Professional Day of the Prosecutors and on the Professional Day of the
Policeman. This time the journalists who gathered in front of the
General Prosecutor's Building and who were waiting for the artist to
perform, were informed by urban activists that the happening would not
take place on that day.
Apparently the artist was summoned to the
prosecutor's office, because of an online video in which Mătăsaru said,
that one of the city's prosecutors behaved like a boor. Later that day
Mătăsaru was driven from the prosecutor's office by ambulance to a
nearby hospital. He said, in a statement, that he just was not feeling
well, probably because of some viral infection. At the end of the day
Mătăsaru was discharged from the hospital and returned home. The
following day, belated by one day, he did organize his action in front
of the Moldova's Prosecutor General's Building.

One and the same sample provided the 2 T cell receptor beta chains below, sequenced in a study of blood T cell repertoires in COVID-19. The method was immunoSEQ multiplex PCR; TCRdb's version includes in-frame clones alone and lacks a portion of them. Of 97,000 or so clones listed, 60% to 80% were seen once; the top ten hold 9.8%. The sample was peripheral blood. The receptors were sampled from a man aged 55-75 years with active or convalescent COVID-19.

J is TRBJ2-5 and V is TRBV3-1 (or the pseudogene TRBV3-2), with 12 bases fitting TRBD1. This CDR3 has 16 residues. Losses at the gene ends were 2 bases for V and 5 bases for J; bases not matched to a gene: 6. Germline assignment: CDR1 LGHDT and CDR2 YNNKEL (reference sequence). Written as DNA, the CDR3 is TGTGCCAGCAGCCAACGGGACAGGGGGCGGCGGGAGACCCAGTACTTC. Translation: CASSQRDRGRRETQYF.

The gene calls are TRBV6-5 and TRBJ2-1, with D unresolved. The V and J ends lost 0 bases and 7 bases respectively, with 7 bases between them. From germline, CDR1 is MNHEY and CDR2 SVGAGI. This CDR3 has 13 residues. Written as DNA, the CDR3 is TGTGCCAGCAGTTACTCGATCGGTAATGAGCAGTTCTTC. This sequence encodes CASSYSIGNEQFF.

It is believed by
many, that this year's Mătăsaru's preventive detention was the result
of his acclaimed action from exactly a year ago, when he had placed two
sculptures on the steps of the General Prosecutor's Building. The first
one, a phallus-shaped monumental object entitled "Lupulu", which
Mătăsaru compared to Constantin Brâncuşi's "Princess X", and the second,
"Untitled", to the disputed painting by Courbet "L'Origine du Monde".
"Lupulu" is a Romanian language pun: the surname of the head of the
Democratic Party of Moldova (DP), Marian Lupu, and the word "penis". The
DP appointed the Prosecutor General, Valeriu Zubco, who shortly before
Mătăsaru’s happening has been involved along with other high officials
in a scandalous accident during a hunting trip, which resulted in the
death of one of the participants. Incidentally, soon after Mătăsaru’s
happening, the Attorney General Zubco resigned from office.
objects were confiscated by the police and nobody knows what has
happened to them. As a side note, the process of confiscation of these
objects in itself was very spectacular. Several policemen tried to push
together "Lupulu" into a police minivan. The sculpture was too big to
fit in it. Only after several attempts they realized it was
Warsaw, March, 2014
1. „Anatol Mătăsaru na froncie mołdawskiej sztuki”, 20.04.2009, http://www.obieg.pl/prezentacje/10350